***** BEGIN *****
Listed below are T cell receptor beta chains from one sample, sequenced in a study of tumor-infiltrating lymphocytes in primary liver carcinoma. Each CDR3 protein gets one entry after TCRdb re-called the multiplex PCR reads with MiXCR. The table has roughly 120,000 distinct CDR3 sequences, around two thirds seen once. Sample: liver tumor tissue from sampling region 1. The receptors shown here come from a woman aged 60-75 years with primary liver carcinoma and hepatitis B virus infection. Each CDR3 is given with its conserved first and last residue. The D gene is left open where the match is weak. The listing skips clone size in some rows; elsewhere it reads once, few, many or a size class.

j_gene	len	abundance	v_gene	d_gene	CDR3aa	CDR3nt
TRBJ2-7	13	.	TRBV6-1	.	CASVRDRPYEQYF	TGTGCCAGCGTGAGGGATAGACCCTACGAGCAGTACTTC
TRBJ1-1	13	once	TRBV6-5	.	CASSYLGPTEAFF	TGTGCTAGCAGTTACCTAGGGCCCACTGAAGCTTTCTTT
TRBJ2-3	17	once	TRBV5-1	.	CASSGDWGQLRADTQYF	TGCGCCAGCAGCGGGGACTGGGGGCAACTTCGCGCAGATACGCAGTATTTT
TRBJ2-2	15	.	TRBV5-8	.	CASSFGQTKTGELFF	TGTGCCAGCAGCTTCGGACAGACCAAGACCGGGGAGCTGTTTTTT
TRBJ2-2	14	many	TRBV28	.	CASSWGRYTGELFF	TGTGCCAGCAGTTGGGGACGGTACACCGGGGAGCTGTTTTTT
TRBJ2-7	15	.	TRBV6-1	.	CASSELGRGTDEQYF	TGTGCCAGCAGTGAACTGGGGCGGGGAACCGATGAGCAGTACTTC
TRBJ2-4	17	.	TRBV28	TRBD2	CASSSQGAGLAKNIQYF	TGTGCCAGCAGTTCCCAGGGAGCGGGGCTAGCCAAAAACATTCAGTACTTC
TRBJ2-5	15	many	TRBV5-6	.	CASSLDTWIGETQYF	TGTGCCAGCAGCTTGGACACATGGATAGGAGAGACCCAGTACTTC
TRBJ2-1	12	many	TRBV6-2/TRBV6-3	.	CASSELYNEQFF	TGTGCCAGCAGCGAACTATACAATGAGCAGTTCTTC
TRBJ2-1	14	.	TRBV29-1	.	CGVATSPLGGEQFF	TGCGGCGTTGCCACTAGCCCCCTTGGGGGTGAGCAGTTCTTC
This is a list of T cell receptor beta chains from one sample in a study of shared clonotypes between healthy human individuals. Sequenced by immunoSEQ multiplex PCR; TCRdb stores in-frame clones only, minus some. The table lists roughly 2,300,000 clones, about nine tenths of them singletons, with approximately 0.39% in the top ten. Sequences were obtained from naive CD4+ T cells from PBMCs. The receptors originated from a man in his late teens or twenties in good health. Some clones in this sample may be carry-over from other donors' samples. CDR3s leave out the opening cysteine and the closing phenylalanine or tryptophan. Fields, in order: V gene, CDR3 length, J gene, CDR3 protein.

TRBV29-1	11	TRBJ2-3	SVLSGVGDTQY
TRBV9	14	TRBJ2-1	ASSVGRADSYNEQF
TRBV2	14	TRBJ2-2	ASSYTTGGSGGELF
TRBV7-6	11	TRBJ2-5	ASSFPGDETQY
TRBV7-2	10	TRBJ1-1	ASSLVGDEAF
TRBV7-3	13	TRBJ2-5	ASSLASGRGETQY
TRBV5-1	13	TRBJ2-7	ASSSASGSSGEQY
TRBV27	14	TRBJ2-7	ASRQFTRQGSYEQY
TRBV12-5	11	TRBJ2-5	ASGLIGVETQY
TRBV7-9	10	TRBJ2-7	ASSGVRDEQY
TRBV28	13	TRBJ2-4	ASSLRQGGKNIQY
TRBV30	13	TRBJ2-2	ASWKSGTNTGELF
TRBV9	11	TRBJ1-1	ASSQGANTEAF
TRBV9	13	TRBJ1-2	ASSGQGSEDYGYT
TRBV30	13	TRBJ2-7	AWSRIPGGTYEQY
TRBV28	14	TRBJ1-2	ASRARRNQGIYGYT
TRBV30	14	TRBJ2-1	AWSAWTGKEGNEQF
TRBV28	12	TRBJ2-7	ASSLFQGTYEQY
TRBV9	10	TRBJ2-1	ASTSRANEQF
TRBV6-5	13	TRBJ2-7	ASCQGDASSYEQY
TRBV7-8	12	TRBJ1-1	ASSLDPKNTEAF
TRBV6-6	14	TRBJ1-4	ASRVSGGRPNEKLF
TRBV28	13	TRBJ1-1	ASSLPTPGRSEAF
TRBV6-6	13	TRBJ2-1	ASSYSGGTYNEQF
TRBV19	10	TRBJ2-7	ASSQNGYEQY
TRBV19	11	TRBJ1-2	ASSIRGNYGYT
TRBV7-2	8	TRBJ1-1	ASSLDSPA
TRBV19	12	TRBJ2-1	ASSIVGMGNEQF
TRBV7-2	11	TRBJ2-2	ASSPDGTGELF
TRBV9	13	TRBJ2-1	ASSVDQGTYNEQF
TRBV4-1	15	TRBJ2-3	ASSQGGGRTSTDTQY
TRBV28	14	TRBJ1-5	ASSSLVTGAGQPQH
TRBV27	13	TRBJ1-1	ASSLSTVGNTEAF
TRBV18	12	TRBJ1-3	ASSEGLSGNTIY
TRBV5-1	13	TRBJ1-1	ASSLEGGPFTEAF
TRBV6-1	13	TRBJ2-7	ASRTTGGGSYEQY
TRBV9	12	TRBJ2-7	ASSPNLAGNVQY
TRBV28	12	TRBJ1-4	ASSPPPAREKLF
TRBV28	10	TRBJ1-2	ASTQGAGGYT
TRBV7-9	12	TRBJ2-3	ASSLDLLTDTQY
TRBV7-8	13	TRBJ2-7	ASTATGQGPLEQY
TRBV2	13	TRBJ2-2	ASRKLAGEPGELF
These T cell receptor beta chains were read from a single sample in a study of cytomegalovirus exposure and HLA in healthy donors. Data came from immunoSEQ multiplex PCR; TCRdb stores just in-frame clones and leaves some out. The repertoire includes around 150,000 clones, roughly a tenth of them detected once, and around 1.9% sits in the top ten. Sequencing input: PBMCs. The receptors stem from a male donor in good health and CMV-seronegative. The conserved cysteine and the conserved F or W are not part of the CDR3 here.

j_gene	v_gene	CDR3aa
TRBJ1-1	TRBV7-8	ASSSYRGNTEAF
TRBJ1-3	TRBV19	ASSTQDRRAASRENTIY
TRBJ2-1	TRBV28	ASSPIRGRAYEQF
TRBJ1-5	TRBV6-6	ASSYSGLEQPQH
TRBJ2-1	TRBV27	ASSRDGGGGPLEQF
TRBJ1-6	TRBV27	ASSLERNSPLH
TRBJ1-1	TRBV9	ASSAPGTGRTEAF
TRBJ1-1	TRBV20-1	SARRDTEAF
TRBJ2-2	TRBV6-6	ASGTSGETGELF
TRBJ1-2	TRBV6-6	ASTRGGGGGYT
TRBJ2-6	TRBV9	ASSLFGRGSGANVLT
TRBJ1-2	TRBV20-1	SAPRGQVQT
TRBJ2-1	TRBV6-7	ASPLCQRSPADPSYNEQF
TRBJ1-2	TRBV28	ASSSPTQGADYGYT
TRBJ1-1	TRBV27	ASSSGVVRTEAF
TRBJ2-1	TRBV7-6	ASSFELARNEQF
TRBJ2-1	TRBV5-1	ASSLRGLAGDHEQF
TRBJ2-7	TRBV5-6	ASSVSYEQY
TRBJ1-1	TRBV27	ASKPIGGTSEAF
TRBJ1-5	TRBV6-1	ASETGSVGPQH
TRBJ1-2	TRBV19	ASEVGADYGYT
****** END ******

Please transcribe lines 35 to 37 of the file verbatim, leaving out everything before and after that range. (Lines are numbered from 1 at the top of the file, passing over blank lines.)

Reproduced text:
TRBV6-6	14	TRBJ1-4	ASRVSGGRPNEKLF
TRBV28	13	TRBJ1-1	ASSLPTPGRSEAF
TRBV6-6	13	TRBJ2-1	ASSYSGGTYNEQF